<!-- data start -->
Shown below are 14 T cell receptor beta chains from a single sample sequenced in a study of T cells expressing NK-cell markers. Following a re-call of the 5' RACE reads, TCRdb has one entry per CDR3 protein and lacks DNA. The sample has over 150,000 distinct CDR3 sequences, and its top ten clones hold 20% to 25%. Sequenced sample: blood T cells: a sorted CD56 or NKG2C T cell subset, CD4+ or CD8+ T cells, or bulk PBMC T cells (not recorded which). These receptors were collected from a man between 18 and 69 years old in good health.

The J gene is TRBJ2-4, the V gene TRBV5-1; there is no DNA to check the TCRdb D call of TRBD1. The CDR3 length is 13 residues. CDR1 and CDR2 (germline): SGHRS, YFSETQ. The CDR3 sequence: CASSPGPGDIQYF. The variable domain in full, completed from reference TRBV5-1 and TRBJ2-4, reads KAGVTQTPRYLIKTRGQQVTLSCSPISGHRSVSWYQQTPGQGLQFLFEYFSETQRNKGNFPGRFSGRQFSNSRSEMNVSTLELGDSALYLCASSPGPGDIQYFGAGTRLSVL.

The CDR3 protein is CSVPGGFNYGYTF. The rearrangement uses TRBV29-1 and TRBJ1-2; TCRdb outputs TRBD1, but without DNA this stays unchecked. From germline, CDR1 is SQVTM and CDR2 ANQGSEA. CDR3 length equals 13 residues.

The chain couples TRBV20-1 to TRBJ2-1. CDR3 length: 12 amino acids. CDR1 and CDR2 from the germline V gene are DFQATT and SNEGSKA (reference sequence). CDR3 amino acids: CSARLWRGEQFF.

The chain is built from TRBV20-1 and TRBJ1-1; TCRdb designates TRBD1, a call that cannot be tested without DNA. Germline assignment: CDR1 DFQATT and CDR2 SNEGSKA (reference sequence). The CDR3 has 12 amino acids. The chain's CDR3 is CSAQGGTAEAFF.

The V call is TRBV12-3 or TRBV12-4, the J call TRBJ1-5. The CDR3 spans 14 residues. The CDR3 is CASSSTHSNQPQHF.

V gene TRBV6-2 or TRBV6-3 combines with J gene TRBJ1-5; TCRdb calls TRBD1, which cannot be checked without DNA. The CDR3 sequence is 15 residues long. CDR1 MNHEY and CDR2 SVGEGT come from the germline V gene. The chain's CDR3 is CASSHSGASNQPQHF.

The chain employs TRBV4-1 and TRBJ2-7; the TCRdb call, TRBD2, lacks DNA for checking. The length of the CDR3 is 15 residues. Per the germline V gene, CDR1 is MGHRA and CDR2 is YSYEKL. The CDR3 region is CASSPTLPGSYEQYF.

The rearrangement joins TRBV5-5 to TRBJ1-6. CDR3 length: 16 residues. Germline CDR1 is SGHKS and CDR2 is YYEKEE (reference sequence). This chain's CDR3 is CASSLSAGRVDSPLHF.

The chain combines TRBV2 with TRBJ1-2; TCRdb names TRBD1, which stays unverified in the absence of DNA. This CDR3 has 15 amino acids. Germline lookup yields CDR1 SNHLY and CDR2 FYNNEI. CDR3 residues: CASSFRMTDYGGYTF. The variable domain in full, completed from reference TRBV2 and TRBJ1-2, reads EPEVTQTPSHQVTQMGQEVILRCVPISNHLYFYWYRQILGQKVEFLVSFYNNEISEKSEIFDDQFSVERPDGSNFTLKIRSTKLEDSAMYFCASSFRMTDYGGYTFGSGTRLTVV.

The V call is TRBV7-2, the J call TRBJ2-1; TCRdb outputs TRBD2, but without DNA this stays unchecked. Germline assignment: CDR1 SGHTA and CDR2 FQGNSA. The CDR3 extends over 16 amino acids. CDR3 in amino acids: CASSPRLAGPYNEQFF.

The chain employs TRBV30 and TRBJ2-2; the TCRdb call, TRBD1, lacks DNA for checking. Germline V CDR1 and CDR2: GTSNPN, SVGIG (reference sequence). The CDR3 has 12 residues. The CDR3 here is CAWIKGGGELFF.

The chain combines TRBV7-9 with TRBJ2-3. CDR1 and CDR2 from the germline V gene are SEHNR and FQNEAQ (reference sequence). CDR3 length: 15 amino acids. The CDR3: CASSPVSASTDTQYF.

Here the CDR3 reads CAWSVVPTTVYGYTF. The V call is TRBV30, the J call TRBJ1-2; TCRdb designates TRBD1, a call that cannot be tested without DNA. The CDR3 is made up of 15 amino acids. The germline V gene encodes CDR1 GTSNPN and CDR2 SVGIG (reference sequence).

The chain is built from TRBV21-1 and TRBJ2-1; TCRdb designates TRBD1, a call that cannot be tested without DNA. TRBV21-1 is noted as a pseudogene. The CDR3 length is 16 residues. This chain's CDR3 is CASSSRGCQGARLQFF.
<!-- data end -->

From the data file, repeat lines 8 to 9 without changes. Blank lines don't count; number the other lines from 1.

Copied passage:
The chain employs TRBV4-1 and TRBJ2-7; the TCRdb call, TRBD2, lacks DNA for checking. The length of the CDR3 is 15 residues. Per the germline V gene, CDR1 is MGHRA and CDR2 is YSYEKL. The CDR3 region is CASSPTLPGSYEQYF.

The rearrangement joins TRBV5-5 to TRBJ1-6. CDR3 length: 16 residues. Germline CDR1 is SGHKS and CDR2 is YYEKEE (reference sequence). This chain's CDR3 is CASSLSAGRVDSPLHF.